Rejecting the candidate endorsed by President Donald Trump for a seat previously held by his current chief of staff, Republican voters in North Carolina’s 11th District nominated 24-year-old motivational speaker Madison Cawthorn in a primary runoff Tuesday.
Cawthorn, 24, a real estate investor who survived a near-fatal car crash and now uses a wheelchair, beat party activist Lynda Bennett by campaigning as an outsider and utilizing social media to reach voters. He will face Democrat Moe Davis in November.
Cawthorn was leading with 65 percent of the vote when The Associated Press called the race with 56 percent of precincts reporting.
Bennett, 62, a GOP activist and real estate agent, had former Rep. Mark Meadows’ endorsement and support from such groups as the tea party-aligned House Freedom Action, but she kept a lower profile and refused a debate.
In the March 3 primary, Bennett was the top vote-getter, and the only woman, in a 12-candidate field, finishing ahead of Cawthorn 23 percent to 20 percent. A candidate in North Carolina needs to exceed 30 percent in a primary to avoid a runoff.
Bennett received high-profile endorsements from Trump, Texas Sen. Ted Cruz and Ohio Rep. Jim Jordan, but held smaller events with constituents during the campaign, said Chris Cooper, a political science professor at Western Carolina University.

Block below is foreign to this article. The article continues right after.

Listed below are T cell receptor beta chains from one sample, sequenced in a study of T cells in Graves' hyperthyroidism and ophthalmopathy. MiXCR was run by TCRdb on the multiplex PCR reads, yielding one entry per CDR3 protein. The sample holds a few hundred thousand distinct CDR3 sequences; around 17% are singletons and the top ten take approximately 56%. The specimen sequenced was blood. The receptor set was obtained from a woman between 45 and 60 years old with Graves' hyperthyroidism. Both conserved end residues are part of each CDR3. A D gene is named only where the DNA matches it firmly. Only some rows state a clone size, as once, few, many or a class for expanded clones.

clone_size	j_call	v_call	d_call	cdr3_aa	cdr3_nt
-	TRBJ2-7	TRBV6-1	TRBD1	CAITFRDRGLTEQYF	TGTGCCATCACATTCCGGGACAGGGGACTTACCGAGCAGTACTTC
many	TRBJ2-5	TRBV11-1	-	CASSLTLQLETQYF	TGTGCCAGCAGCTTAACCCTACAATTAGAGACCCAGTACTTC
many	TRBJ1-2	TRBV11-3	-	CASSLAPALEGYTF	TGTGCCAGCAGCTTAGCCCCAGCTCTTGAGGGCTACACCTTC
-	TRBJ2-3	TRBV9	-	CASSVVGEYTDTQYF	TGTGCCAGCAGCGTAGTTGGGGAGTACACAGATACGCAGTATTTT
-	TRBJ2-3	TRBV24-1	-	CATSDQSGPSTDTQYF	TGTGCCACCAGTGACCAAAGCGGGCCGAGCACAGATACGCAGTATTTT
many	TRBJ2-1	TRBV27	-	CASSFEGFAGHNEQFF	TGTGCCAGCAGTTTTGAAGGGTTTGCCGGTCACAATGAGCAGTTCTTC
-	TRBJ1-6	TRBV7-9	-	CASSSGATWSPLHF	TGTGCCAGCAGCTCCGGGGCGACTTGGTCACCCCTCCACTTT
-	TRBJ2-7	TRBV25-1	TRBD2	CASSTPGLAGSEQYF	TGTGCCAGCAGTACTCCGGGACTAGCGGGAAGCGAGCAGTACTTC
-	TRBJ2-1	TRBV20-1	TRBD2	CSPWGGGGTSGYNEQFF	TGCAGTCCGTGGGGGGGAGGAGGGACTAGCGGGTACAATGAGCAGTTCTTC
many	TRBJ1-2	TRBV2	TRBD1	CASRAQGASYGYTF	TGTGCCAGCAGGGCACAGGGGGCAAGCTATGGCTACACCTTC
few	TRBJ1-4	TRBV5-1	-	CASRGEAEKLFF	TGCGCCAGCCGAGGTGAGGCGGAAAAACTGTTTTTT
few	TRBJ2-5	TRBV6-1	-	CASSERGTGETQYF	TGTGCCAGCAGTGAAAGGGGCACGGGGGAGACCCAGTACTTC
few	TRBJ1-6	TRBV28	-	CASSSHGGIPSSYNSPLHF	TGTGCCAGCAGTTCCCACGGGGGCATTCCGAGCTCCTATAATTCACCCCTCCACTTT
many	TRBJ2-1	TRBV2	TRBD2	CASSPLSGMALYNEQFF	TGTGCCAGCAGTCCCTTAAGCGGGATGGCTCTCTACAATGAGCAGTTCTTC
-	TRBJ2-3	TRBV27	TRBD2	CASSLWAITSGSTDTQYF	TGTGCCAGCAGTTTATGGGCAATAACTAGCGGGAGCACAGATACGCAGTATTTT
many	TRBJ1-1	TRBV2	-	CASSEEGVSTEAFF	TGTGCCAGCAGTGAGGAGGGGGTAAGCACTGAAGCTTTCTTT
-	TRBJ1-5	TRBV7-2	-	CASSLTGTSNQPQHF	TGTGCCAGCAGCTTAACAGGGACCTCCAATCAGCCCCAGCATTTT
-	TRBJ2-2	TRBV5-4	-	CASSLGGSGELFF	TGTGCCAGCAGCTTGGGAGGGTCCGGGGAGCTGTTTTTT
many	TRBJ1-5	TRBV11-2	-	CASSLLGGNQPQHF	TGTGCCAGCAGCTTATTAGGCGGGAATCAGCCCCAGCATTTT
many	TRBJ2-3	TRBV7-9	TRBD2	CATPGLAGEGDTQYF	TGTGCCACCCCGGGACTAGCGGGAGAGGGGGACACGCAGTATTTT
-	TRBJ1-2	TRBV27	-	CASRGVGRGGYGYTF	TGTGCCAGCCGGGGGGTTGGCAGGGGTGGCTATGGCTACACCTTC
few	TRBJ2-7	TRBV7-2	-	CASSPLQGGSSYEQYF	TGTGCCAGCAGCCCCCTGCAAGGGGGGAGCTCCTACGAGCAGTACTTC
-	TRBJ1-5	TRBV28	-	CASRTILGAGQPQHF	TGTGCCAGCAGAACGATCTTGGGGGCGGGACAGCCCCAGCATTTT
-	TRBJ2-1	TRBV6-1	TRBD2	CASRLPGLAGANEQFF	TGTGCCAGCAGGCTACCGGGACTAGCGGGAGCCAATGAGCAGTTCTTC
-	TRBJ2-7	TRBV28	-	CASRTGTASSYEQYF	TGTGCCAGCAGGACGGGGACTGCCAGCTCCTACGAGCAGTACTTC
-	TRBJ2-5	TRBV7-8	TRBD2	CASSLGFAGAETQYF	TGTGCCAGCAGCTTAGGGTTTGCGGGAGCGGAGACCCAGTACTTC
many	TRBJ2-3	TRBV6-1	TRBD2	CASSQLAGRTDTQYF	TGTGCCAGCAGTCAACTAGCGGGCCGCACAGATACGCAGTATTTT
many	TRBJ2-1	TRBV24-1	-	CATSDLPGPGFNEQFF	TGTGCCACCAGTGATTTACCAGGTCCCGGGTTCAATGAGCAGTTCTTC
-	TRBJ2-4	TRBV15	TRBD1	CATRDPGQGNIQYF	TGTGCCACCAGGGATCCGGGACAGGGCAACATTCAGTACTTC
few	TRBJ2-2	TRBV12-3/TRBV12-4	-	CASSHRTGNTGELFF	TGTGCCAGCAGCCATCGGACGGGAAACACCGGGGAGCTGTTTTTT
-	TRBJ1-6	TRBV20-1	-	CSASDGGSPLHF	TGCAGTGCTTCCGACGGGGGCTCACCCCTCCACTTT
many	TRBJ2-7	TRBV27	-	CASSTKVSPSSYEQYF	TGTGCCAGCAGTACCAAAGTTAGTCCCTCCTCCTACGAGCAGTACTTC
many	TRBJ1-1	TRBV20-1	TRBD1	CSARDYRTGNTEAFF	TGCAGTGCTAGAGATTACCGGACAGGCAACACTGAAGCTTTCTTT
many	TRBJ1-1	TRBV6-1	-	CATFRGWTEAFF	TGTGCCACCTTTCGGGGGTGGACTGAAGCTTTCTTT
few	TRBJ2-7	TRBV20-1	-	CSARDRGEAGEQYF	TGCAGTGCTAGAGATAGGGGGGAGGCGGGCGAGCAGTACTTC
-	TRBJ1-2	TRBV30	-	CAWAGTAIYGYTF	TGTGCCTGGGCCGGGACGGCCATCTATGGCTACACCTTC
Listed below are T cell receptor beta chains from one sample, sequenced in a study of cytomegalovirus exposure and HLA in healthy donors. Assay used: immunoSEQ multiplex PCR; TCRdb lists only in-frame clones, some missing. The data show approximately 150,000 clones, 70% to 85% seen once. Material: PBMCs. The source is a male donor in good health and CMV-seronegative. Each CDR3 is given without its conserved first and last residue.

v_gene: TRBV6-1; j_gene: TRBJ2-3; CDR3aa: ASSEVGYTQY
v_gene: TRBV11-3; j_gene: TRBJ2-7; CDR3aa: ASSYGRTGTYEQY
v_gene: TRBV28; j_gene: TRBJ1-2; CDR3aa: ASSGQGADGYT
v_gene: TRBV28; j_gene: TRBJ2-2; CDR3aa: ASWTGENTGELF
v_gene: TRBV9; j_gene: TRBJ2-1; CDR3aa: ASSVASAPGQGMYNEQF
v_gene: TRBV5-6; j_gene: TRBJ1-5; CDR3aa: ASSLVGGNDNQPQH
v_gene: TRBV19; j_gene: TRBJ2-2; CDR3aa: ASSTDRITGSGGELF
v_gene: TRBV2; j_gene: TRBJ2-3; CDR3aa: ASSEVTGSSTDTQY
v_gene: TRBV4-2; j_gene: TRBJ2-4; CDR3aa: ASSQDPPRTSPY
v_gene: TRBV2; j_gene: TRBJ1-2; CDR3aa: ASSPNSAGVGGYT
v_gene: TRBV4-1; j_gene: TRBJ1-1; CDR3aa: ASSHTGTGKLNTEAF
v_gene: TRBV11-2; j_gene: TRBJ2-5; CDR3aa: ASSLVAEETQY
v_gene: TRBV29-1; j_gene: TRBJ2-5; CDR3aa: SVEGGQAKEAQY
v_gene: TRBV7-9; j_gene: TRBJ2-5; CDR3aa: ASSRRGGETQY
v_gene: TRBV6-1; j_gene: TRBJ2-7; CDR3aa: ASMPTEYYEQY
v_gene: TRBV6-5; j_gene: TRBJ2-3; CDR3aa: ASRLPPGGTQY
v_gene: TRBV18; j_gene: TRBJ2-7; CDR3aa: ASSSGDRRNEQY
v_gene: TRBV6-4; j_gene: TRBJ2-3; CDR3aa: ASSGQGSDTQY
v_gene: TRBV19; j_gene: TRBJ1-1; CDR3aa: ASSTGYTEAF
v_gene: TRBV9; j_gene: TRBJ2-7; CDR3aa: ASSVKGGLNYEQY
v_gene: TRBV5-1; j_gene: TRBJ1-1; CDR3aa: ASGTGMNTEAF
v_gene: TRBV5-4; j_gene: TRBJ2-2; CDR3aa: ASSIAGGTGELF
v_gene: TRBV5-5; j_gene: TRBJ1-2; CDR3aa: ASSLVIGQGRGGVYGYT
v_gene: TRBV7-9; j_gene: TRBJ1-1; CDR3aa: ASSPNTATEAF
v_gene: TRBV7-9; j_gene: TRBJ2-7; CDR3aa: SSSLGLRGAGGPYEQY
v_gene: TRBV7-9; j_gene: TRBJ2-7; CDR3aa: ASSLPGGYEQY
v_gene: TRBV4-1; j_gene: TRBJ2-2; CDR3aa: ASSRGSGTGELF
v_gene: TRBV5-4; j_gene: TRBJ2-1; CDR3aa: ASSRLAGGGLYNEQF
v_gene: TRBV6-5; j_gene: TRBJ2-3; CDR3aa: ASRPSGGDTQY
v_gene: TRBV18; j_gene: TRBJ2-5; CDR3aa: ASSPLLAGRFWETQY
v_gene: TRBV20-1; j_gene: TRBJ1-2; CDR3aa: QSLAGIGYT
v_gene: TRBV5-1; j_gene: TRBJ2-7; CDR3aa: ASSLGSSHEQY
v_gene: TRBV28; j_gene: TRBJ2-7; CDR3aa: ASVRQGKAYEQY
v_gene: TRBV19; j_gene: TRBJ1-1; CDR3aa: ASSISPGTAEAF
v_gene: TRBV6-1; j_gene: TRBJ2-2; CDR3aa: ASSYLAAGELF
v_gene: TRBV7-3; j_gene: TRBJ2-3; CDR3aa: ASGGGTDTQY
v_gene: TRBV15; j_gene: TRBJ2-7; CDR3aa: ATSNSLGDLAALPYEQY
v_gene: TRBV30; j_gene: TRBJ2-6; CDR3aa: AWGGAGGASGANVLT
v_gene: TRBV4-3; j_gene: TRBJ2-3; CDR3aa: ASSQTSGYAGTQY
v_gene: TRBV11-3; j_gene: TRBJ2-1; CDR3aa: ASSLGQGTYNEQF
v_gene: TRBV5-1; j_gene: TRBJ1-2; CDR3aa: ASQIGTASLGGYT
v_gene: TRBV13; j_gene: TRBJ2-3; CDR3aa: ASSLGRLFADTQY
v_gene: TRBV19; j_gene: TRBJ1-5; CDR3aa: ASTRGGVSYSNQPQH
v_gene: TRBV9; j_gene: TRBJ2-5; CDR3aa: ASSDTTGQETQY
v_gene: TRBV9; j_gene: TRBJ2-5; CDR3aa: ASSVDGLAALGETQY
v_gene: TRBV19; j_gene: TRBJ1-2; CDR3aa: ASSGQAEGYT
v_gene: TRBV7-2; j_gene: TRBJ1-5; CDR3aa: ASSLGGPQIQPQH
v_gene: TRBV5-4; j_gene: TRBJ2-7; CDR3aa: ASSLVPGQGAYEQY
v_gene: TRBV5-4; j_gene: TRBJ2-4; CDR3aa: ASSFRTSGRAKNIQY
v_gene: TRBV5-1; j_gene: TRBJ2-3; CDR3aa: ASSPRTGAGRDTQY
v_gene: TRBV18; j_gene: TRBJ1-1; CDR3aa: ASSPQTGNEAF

Through June 3, her campaign had raised about $447,000, including $80,000 of her own money, while Cawthorn raised $563,000, including $361,000 from a personal loan.
Outside groups were also active. House Freedom Fund, the political arm of the hard-line conservative Freedom Caucus that Meadows once led, and House Freedom Action spent more than $1 million to support Bennett, while Fix Congress Now! spent $160,000 against her.
Protect Freedom PAC spent $530,000 on behalf of Cawthorn, while House Freedom Action spent $309,000 against him.
Last year, court-ordered redistricting led to more of the liberal-leaning Asheville being added to the 11th District. But Republicans remain favored to hold the seat — Trump would have carried it by 17 points, according to calculations by Daily Kos Elections.
Democratic nominee Davis, a retired Air Force colonel and former chief prosecutor at Guantanamo Bay, won a five-way primary in March. He had about $58,000 in his campaign account on March 31 after raising $156,000.
Inside Elections with Nathan L. Gonzales rates the general election Solid Republican.